10. Then Moses heard the people weep. Wonderful indeed, and almost prodigious was the madness of the people, thus all of them to mourn as if reduced to the extremity of despair. What would they have done in actual famine? what if they had to gnaw bitter roots, almost without any juice in them? What if they had had to live on tasteless and unwholesome bread? We see, therefore, how by the indulgence of their depraved lusts men make themselves wretched in the very midst of prosperity. Let us, then, learn to bridle our excessive passions, that we may not bring upon ourselves troubles and inconveniences, and all sorts of painful feelings; for if the cause be duly weighed, when men afflict themselves with sorrow and lamentation, we shall generally find that, whereas the evil might be lightened by endurance, its pain is increased by preposterous imaginations. But here a gross instance of luxury is set before us, when, in their satiety, they weep as if long abstinence threatened them with death. It was an effect of holy and praiseworthy zeal, that this great perverseness should displease Moses; but he was not without error in carrying it to excess; for he unjustly expostulates with God, complaining that He had laid too heavy a burden upon him, when tie knew all the time that he was sustained by His power. His charge was indeed difficult and laborious; but in that he had experienced God’s wondrous aid, whenever he had groaned beneath his burden, there was no room for complaint; besides, since he had been dignified by a peculiar honor, it was ungrateful to brand with disgrace the good gift of God. He reputes it his greatest evil that the charge of governing the people had been intrusted to him; whereas all his senses ought rather to have been ravished with astonishment, that God had condescended to choose him to be the redeemer of His people, and the minister of His wondrous power. This, too, was very inconsiderate, to ask whether he had begotten or brought forth the people; as if his calling by God did not lay him sufficiently under obligation, or as if there were no other ties than those of nature. God, indeed, has inspired parents with such love towards their offspring, that they willingly undergo incredible troubles on their account; but Moses was bound by another kind of piety, for by God’s command he was father of the people. Wherefore he ought not to have only regarded nature, but the obligation of his office also.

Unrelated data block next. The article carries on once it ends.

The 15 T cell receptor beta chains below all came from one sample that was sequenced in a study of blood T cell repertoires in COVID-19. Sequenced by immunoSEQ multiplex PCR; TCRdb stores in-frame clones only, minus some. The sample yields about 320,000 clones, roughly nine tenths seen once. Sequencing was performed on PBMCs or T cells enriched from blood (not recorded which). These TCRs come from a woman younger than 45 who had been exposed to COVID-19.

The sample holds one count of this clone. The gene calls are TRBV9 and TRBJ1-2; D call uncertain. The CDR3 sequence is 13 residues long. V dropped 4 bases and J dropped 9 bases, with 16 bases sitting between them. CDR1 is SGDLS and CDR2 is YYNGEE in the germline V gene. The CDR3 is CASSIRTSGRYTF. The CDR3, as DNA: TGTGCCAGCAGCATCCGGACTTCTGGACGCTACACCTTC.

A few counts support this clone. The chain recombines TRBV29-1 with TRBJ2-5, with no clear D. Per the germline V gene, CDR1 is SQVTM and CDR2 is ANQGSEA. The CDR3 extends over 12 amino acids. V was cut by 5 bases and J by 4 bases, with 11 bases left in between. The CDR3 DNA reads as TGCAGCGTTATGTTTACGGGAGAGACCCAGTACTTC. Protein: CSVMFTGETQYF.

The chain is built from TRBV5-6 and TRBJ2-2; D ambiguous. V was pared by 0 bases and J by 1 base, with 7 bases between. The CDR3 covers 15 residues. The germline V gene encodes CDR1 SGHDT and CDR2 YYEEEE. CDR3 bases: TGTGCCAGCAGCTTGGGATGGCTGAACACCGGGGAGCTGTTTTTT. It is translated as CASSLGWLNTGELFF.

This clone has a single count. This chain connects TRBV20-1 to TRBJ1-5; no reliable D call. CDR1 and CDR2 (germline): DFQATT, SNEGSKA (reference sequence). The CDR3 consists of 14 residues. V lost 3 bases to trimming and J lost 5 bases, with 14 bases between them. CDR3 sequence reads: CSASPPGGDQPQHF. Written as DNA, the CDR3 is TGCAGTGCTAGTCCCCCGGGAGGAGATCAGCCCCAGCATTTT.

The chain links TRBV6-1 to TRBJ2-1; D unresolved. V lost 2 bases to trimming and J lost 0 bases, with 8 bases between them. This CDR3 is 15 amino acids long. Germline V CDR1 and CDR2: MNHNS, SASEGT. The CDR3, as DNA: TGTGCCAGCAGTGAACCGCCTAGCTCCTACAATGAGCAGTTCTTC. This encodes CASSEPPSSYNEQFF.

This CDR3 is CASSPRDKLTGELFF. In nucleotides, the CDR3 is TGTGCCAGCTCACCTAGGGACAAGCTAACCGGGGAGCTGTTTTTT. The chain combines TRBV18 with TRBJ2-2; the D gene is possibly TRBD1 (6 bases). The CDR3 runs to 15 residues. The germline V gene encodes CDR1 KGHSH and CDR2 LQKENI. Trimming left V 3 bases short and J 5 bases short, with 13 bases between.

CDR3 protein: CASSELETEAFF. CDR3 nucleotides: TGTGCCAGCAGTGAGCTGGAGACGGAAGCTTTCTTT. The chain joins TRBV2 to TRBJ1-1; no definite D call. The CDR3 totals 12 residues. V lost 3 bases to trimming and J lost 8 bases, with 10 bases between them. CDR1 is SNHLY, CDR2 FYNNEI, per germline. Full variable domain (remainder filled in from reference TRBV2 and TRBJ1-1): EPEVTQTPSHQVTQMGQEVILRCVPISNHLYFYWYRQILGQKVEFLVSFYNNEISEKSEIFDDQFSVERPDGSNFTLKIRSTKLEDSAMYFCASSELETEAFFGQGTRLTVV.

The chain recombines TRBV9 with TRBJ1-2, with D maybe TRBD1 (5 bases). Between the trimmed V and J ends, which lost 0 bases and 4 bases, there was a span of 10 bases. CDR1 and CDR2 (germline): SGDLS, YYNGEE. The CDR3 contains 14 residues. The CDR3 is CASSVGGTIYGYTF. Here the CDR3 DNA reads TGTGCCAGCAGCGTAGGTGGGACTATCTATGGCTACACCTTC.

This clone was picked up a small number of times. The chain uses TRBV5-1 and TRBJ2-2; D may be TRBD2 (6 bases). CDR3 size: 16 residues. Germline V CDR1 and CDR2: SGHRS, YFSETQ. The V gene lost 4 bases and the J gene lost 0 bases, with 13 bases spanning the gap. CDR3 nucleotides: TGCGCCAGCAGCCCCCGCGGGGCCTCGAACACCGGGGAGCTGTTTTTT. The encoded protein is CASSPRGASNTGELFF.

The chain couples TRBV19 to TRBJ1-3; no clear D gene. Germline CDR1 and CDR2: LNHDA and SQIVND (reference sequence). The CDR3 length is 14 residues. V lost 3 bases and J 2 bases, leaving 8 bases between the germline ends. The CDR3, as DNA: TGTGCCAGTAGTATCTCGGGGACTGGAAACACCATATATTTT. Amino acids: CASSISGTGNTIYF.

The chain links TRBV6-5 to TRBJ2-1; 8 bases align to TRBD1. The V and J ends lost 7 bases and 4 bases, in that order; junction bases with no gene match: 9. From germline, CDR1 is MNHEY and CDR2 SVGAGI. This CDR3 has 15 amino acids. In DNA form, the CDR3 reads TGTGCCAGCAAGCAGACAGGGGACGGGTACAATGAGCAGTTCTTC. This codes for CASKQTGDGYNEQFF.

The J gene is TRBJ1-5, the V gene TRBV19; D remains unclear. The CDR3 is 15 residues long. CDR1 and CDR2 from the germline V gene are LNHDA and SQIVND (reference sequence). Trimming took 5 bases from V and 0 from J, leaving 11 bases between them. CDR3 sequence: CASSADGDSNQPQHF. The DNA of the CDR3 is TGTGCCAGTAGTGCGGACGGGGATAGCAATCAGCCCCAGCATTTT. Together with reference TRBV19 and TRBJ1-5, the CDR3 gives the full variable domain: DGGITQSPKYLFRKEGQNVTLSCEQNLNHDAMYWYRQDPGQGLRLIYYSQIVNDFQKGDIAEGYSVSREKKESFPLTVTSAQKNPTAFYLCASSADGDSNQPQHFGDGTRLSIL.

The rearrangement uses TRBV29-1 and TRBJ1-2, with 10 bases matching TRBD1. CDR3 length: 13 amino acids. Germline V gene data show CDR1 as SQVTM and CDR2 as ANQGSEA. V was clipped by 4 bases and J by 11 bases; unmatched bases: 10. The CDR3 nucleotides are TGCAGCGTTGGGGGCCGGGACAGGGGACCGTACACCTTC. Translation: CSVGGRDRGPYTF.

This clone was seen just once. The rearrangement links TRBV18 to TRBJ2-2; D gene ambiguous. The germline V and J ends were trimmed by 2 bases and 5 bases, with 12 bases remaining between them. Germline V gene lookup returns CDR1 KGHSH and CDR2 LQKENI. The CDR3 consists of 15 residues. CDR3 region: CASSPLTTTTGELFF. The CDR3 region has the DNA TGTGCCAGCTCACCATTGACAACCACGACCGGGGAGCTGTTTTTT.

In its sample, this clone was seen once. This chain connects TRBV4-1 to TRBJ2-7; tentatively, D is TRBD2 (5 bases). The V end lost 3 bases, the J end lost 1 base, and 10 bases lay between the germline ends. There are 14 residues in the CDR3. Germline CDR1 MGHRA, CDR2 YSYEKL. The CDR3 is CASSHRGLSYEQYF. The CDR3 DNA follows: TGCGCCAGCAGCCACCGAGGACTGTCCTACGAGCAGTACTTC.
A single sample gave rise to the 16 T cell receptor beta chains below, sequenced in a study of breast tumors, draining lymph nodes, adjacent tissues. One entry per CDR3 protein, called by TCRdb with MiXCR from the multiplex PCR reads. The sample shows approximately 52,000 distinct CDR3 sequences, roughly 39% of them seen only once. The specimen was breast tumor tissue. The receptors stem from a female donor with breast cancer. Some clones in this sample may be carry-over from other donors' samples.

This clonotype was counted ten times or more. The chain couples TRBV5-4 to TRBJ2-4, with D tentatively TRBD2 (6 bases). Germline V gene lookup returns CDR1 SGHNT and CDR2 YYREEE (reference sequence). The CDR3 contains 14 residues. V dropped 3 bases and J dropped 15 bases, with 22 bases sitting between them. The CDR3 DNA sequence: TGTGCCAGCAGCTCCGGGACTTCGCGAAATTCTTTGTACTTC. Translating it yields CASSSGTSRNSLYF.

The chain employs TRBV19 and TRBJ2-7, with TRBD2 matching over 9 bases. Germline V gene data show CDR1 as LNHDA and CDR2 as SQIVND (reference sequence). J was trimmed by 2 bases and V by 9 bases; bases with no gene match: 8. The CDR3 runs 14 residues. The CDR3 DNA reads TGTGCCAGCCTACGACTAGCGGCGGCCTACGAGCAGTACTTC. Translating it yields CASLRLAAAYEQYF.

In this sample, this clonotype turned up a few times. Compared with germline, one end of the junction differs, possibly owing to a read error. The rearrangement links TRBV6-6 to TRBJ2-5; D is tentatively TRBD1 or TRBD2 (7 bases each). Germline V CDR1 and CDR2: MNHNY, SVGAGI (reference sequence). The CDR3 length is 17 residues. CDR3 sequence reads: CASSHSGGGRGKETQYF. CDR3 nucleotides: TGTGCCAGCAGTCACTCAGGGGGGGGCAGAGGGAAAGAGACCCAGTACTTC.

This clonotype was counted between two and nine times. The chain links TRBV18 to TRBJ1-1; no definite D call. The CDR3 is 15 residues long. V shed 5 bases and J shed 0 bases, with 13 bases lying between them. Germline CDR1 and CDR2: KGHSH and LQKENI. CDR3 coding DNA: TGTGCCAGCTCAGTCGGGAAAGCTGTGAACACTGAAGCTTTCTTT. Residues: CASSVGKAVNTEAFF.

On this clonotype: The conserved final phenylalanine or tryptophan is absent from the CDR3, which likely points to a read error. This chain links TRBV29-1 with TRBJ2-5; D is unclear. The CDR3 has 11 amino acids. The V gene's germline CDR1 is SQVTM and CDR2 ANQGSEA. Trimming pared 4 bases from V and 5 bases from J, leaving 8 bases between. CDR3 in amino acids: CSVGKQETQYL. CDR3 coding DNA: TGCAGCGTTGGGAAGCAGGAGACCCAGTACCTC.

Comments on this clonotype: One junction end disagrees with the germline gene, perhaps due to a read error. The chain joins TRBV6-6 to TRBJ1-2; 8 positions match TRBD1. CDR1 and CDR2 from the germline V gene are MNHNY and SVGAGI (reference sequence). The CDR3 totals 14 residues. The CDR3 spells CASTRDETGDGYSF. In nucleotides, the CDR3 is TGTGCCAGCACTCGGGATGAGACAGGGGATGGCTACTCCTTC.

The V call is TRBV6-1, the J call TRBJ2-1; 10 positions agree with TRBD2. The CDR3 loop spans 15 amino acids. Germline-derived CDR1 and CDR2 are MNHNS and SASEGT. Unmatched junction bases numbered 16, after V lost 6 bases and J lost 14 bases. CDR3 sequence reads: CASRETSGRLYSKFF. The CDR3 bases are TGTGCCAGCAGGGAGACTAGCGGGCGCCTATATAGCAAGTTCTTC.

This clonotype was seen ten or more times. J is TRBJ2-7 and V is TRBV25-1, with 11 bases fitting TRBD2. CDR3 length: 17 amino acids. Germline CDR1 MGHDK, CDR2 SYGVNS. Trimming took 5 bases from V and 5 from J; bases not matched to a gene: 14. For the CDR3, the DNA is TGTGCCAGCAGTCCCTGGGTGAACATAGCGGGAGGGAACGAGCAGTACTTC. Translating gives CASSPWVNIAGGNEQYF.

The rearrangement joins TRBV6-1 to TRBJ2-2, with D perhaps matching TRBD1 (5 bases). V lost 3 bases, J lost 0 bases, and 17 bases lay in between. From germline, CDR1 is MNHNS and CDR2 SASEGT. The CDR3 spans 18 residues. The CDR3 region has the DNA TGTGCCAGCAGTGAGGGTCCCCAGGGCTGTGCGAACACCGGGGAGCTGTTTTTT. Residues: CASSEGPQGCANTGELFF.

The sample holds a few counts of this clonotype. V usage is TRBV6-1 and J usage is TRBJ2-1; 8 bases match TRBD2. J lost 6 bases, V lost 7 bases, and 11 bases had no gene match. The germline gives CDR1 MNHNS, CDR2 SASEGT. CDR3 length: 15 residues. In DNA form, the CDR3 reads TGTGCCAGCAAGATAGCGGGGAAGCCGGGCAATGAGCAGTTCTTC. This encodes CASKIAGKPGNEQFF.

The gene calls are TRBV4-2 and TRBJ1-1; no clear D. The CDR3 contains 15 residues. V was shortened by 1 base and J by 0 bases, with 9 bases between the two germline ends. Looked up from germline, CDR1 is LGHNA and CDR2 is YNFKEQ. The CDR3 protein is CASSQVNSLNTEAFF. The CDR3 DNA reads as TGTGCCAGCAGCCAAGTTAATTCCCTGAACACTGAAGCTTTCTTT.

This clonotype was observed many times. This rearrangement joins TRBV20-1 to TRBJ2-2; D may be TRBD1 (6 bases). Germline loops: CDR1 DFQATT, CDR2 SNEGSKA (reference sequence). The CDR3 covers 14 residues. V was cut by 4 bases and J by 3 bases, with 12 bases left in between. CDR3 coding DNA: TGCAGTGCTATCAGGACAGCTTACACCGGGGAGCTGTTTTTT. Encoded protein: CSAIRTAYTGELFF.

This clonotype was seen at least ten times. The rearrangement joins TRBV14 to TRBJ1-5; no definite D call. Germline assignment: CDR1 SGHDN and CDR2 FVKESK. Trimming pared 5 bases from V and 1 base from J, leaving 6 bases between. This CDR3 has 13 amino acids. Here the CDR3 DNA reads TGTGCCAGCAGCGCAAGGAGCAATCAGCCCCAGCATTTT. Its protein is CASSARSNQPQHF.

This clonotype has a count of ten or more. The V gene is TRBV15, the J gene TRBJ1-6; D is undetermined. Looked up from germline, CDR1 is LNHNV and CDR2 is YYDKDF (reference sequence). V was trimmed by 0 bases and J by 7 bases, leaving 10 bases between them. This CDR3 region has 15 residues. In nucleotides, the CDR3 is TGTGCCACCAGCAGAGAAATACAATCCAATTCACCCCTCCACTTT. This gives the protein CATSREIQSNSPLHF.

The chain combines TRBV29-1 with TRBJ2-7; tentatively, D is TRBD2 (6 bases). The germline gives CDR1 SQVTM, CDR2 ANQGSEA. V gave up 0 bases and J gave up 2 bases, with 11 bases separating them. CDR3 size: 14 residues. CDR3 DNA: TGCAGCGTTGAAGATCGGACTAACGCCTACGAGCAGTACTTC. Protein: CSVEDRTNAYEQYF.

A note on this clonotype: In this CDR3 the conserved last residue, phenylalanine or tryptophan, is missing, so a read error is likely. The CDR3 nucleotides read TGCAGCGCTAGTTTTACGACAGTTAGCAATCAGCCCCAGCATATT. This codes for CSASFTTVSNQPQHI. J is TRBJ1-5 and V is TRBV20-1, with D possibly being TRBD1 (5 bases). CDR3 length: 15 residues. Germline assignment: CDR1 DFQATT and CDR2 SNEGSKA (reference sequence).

13. Whence should I have flesh to give to all this people? Justly, indeed, does he accuse the people, and deny that he is possessed of flesh wherewith to satisfy so great a multitude; but he is wrong in expostulating with God, as if he were burdened beyond his strength; for, since God knew that he was unequal to so many difficulties, He supported him by the influence of His Spirit. But he sinned most grossly in the conclusion of his complaint, requesting God to kill him. In these words we see how far even the best of God’s servants may be carried, when they give too great indulgence to their passions. For it is the longing of despair to seek that we may be removed from the world, so that death may bring our troubles to an end. Since the impetuosity of his grief hurried away Moses God’s most chosen servant to this, what might not happen to us, if impatience should hold dominion over our hearts? Let us, then, learn to put a stop to this disease in good time.